At the museums on Naoshima, the art and architecture were designed to harmonize with nature, in some cases being built into hillsides to literally become part of the scenery. Most of the museums have wide-ranging collections, but the Lee Ufan Museum is dedicated to this Korean artist; along with the building, designed by storied Japanese architect Ando Tadao, his simple, understated works are perfectly suited to this setting.
The approach to the museum is a striking example, and sets the tone for what’s inside. There’s a gentle slope leading down to an open, grassy space bisected by a bare concrete path, and near the path there’s a shallow crater with an elegant, upright slab of metal flanked by two large rocks. At the end of the path you come to a flat plaza, home to another metal plate, this one flat on the ground, another rock, and a tall, unadorned column. These simple elements fit well together, and make a pleasing contrast with the forested hills behind the museum.
Having walked through the stark entrance passage, more like the entrance to a prison than a museum, I bought my ticket, put my bags in a locker, had a quick look in the small gift shop, then went on into the first room. This bright, airy space has two large paintings on each wall, abstracts with repeating, uncomplicated patterns in muted tones of beige, yellow and deep blue, while in the center of the room there’s a rock placed on a glass-covered iron plate. The atmosphere here is warmly restful, with a subtle interest in the glass in the center; as I walked round it reflected the ceiling lights, the paintings and the other visitors.
Less subtle is the ‘Silence Room’, a darker, barer space with just a big steel plate leaning against the wall; its hulking appearance reminded me of the monoliths in the movie 2001: a Space Odyssey, imposing and mysterious. By contrast, the ‘Shadow Room’ isn’t so much a room as just an alcove, containing a carved stone about half a meter high; where its shadow ought to be there are a series of gentle images projected on the floor, of running water, of the ocean, of the moon, of the stone itself. It’s alluring enough, but didn’t really hold my attention for long; I’d like to see it done on a larger scale.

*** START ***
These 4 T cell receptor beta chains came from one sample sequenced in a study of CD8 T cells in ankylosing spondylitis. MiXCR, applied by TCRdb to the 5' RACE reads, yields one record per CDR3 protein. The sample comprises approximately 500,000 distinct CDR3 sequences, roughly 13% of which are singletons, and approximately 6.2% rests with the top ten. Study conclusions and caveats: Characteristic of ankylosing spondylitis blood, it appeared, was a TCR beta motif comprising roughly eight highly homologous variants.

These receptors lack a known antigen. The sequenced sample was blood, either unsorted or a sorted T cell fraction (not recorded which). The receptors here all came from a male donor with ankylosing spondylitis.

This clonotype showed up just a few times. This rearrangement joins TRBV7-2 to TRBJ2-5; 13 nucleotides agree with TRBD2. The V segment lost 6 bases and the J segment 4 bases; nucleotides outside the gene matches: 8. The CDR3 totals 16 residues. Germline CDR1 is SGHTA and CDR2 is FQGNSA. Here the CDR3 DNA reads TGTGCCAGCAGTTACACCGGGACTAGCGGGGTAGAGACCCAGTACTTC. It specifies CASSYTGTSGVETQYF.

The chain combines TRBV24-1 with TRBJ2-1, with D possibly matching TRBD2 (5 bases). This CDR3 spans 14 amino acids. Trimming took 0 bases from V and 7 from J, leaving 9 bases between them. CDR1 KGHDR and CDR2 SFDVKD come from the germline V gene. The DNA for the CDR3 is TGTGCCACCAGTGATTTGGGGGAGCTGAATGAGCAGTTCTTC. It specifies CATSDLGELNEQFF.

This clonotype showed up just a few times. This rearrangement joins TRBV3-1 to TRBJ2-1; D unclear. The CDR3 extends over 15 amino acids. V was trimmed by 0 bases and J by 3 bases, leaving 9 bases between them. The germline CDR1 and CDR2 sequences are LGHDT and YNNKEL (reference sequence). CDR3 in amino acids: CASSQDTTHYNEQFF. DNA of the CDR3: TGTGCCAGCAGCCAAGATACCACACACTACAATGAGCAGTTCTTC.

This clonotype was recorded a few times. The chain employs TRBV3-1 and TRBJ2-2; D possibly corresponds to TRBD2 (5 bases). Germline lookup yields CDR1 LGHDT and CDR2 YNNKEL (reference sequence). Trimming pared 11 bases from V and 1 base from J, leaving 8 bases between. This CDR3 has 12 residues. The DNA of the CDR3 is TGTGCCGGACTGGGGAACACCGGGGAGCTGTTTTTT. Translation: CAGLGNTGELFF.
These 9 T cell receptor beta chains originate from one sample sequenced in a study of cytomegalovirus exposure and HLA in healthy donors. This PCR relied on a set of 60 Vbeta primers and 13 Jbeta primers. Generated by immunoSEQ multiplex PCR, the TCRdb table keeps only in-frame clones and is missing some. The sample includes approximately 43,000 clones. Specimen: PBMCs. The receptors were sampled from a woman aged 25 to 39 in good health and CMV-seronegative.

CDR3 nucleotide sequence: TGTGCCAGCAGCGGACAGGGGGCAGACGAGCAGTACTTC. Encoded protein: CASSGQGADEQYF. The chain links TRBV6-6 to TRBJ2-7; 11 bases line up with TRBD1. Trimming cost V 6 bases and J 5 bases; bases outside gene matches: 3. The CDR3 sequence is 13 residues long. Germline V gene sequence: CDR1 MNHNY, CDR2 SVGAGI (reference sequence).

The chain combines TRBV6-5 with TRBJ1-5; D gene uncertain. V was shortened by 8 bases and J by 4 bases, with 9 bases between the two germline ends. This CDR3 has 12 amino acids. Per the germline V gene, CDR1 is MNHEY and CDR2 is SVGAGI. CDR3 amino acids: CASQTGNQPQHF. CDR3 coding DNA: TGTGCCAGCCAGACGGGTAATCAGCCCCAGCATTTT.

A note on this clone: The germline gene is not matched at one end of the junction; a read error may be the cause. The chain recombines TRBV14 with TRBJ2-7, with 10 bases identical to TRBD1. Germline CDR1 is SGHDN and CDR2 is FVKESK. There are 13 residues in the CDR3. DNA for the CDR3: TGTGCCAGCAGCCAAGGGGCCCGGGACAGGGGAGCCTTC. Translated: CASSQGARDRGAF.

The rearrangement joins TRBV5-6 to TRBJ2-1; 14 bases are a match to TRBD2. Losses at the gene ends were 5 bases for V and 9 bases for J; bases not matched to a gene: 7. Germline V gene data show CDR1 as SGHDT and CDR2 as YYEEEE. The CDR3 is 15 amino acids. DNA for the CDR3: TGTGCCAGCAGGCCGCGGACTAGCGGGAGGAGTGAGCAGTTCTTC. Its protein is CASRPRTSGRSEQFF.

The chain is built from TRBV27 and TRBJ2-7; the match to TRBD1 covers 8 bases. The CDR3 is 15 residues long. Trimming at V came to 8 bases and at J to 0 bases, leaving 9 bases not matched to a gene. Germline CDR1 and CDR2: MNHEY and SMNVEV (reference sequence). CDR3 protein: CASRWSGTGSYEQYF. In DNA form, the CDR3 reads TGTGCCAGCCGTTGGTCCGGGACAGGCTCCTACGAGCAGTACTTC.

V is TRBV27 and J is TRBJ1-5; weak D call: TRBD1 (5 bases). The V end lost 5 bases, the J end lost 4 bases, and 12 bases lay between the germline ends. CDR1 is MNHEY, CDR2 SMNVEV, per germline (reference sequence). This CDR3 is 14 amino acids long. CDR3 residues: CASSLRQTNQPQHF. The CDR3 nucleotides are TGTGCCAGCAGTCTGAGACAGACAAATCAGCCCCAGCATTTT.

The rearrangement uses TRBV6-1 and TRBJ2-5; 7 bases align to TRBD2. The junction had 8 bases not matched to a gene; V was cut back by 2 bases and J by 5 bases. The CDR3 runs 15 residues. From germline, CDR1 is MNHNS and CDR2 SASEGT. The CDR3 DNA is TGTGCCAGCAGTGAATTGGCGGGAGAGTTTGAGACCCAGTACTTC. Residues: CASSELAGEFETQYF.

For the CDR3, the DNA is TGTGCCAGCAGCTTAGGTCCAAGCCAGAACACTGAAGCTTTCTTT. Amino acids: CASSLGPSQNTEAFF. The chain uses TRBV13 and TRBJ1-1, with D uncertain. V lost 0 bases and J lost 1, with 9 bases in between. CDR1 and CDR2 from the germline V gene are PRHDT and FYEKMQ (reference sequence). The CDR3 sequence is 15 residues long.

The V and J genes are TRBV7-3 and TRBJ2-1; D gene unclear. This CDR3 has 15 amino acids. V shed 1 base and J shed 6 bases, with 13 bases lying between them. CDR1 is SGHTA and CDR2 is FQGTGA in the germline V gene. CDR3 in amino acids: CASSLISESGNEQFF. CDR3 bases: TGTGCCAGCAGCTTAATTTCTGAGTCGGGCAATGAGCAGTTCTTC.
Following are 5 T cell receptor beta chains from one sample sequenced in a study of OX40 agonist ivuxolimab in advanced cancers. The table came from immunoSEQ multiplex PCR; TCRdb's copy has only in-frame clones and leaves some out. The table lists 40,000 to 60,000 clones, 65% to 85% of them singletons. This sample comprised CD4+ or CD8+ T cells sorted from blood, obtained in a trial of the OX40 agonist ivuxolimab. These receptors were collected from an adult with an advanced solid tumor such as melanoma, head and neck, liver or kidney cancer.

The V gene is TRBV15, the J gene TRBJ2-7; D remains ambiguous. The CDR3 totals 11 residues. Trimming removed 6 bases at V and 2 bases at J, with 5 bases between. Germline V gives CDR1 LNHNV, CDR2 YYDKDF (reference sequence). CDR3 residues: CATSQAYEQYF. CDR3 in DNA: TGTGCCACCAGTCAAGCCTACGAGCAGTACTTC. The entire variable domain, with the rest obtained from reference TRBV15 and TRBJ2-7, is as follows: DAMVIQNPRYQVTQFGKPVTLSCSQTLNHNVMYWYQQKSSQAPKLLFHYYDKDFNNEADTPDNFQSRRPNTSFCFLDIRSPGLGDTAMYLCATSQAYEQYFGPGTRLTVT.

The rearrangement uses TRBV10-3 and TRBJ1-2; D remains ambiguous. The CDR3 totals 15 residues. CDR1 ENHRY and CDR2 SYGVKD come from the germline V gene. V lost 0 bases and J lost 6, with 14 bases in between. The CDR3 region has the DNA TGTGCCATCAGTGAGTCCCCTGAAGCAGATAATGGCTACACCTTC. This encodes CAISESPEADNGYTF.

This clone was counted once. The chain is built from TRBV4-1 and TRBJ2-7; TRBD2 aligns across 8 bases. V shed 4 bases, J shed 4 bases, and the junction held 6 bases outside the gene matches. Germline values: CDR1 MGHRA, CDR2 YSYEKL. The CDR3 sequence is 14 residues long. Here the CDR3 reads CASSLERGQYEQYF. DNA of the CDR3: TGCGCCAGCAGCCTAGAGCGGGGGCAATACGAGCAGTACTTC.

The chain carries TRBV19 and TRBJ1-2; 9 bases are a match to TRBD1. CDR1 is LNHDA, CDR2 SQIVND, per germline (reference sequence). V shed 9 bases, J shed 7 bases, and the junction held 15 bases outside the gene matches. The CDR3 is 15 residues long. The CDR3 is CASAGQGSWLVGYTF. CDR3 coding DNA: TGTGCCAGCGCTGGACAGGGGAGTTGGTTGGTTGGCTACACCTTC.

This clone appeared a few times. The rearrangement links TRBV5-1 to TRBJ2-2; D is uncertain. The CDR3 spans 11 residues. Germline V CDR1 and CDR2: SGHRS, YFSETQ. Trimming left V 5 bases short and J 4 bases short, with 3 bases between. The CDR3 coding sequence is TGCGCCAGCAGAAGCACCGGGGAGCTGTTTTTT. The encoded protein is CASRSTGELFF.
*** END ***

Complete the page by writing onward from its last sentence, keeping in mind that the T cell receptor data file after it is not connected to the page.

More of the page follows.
The final room is the ‘meditation room’, a fairly large, empty space with a wooden floor, its walls almost totally white. The only interruption to the whiteness is a teacup-shaped outline on each wall, shaded to gradually become darker from left to right. The atmosphere here is truly calming, the silence heightened and enhanced by the tiny echoes of the visitors’ footfalls.
Like the island’s other museums, this is more than just a place to look at pictures; the art and the space synergize to create an immersive experience, more than the sum of its parts, which can be enjoyed in different ways. In the meditation room a group of people were sitting on the floor, leaning back on their hands and chatting softly, their murmurs blending in with the music on my iPod; as in the first room, they weren’t a distraction, but were part of the experience, like the carp in the pond of a Japanese garden. And like such a garden, this is a place where art meets nature, to leave visitors relaxed and refreshed in both body and mind.